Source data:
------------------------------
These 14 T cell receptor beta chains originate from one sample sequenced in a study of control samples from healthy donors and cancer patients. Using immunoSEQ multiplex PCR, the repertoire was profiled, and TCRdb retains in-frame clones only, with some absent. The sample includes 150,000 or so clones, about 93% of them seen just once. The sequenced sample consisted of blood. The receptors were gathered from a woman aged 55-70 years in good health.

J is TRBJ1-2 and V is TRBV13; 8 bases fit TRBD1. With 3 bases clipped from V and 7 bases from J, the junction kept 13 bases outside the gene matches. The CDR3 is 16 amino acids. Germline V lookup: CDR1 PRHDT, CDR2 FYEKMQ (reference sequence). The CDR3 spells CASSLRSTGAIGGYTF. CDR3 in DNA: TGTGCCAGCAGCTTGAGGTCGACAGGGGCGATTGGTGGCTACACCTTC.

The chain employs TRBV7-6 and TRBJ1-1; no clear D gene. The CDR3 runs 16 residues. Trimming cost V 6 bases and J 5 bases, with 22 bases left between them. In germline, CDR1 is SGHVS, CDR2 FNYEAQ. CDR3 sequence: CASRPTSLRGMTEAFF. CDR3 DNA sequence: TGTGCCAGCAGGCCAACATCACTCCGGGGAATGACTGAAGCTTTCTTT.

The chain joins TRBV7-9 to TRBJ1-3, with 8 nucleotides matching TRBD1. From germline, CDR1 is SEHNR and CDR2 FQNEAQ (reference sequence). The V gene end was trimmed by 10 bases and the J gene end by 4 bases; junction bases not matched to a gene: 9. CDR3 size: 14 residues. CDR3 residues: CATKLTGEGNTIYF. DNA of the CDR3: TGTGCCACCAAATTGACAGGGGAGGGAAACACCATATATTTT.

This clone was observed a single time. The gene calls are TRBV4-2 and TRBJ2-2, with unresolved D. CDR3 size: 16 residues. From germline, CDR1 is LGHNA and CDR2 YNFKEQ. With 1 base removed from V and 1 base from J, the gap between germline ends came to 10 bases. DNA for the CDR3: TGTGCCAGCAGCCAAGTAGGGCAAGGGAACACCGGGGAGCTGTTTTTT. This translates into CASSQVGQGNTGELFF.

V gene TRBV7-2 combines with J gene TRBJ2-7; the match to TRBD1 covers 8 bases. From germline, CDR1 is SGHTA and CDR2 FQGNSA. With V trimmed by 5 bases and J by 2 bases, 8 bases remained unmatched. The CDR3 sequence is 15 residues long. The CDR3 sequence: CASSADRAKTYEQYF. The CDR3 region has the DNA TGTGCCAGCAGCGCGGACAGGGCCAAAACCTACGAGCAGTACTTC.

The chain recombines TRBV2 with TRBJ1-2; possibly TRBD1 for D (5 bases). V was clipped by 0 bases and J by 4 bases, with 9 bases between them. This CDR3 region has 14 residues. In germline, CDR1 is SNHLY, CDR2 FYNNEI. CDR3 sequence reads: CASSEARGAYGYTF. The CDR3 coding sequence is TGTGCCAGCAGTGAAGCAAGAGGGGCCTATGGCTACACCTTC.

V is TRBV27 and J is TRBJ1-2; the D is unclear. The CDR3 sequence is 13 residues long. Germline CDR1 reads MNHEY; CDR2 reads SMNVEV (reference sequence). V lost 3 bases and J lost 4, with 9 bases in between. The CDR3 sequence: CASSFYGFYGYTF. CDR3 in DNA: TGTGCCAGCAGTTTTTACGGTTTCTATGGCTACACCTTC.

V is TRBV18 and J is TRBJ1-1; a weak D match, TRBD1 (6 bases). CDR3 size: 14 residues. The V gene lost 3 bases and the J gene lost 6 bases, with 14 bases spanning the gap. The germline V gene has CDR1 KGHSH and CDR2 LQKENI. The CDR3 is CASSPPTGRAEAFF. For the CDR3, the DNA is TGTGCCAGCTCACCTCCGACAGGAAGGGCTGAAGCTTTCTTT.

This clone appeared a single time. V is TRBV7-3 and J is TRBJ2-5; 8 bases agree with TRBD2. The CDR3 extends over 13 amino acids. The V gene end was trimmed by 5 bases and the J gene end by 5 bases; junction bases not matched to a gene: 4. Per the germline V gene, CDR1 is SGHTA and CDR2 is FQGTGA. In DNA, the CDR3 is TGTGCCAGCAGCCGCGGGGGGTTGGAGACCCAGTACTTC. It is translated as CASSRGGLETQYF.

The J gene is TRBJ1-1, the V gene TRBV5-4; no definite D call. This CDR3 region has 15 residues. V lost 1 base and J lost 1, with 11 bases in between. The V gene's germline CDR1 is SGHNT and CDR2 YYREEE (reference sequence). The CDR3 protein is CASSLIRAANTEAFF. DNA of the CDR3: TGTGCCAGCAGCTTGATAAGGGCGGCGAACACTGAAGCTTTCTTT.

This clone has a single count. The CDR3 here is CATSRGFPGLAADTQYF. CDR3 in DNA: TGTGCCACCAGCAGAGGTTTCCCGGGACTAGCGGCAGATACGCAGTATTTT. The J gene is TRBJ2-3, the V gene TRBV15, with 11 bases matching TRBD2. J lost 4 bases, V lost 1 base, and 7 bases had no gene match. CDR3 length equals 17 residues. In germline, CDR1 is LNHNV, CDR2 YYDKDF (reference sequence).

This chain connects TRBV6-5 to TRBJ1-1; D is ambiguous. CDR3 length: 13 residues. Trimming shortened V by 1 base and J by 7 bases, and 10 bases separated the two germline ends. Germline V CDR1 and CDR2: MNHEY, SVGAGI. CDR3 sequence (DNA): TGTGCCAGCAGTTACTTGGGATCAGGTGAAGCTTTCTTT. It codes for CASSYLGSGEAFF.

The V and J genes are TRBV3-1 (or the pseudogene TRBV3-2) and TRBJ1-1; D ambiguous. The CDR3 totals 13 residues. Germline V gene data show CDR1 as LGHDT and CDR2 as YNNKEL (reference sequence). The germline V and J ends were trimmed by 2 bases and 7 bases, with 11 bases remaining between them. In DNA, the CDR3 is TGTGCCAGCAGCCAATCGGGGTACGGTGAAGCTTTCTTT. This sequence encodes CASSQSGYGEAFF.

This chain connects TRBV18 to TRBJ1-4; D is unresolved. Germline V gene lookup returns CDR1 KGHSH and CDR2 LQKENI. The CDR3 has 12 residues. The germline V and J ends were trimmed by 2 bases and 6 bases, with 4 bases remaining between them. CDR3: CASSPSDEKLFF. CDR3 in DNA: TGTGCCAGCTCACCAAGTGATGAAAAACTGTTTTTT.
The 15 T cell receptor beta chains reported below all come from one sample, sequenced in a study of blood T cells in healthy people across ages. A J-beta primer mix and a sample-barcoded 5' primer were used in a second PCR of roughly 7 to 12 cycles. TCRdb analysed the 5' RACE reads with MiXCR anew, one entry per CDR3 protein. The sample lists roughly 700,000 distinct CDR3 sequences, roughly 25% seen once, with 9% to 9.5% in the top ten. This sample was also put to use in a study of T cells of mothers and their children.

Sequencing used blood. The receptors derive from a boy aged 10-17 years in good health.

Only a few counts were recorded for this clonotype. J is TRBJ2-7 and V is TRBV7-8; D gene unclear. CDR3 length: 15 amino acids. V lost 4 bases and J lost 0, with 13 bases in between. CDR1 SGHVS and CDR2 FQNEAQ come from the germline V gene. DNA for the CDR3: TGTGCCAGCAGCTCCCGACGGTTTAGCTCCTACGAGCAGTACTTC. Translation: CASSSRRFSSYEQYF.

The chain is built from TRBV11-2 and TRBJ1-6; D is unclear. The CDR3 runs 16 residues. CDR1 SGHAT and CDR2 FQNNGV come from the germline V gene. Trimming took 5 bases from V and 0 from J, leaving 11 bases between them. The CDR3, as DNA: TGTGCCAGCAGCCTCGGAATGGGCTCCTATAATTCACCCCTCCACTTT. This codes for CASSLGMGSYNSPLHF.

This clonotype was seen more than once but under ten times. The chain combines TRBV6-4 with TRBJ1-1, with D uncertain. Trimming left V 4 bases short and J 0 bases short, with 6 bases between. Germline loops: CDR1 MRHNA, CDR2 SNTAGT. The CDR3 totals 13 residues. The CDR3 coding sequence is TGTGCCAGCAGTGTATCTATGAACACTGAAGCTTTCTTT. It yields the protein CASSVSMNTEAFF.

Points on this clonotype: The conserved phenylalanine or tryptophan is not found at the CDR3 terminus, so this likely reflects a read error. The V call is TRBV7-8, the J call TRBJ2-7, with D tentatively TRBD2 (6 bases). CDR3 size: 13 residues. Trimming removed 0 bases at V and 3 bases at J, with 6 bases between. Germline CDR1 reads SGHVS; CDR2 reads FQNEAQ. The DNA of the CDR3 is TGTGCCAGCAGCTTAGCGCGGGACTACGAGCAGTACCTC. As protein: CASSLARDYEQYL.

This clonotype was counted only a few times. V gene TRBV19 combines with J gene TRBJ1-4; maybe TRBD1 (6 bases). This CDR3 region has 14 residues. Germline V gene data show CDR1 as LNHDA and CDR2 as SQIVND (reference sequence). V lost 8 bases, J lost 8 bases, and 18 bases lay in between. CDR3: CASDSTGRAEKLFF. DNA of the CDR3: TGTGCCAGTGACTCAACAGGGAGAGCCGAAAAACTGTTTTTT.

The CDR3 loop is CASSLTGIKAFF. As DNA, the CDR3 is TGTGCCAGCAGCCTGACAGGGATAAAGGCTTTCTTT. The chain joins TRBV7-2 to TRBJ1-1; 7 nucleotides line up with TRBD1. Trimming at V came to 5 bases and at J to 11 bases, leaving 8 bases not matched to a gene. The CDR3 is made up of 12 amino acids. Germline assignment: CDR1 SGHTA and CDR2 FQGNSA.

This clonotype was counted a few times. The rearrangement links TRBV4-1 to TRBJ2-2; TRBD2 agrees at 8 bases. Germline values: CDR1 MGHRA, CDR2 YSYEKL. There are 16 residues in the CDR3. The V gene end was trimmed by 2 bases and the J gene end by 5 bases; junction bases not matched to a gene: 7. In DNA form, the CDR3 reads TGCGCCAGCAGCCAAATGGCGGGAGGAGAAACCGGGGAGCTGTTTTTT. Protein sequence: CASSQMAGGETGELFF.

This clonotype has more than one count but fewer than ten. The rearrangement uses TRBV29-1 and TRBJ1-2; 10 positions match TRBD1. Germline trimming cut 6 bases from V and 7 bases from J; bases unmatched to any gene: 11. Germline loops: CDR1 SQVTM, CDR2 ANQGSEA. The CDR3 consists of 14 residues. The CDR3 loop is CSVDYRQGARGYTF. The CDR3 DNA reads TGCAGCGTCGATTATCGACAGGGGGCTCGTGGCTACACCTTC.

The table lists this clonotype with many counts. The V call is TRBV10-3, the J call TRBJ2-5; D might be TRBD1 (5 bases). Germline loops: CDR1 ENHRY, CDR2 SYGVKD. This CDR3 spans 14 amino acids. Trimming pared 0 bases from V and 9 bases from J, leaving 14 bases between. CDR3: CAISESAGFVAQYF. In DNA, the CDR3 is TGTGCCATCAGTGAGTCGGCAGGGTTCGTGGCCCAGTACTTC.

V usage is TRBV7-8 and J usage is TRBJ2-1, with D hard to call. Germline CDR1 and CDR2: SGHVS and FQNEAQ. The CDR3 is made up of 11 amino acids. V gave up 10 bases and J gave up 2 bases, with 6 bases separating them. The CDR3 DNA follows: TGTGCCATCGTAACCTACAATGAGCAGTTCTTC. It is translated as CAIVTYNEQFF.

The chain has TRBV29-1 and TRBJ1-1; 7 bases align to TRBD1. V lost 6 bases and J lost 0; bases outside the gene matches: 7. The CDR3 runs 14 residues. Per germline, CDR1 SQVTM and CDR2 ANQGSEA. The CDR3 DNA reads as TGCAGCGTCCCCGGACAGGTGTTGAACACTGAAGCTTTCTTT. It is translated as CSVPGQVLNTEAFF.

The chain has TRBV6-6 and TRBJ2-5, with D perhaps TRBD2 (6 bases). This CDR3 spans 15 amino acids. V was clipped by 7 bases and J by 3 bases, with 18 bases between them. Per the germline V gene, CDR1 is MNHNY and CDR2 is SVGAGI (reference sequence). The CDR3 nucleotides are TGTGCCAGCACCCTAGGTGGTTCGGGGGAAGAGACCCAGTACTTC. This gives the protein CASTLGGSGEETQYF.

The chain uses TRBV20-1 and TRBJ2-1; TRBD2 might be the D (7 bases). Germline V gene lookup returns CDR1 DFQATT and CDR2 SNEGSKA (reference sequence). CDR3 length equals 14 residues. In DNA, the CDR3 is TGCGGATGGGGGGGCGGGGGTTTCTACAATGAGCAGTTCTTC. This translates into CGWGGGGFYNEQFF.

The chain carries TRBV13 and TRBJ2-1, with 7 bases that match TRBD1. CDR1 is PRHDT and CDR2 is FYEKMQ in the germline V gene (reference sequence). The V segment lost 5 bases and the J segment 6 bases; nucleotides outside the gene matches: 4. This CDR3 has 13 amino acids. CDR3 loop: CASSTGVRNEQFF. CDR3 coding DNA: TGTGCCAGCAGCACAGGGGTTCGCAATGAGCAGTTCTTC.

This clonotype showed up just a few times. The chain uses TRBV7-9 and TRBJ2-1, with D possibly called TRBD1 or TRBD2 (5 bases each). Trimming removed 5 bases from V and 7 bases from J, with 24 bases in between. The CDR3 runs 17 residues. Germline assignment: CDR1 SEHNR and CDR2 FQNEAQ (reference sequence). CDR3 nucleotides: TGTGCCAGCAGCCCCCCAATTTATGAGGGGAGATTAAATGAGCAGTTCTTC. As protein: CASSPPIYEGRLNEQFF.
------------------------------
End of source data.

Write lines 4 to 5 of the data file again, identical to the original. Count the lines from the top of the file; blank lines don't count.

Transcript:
The chain joins TRBV7-9 to TRBJ1-3, with 8 nucleotides matching TRBD1. From germline, CDR1 is SEHNR and CDR2 FQNEAQ (reference sequence). The V gene end was trimmed by 10 bases and the J gene end by 4 bases; junction bases not matched to a gene: 9. CDR3 size: 14 residues. CDR3 residues: CATKLTGEGNTIYF. DNA of the CDR3: TGTGCCACCAAATTGACAGGGGAGGGAAACACCATATATTTT.

This clone was observed a single time. The gene calls are TRBV4-2 and TRBJ2-2, with unresolved D. CDR3 size: 16 residues. From germline, CDR1 is LGHNA and CDR2 YNFKEQ. With 1 base removed from V and 1 base from J, the gap between germline ends came to 10 bases. DNA for the CDR3: TGTGCCAGCAGCCAAGTAGGGCAAGGGAACACCGGGGAGCTGTTTTTT. This translates into CASSQVGQGNTGELFF.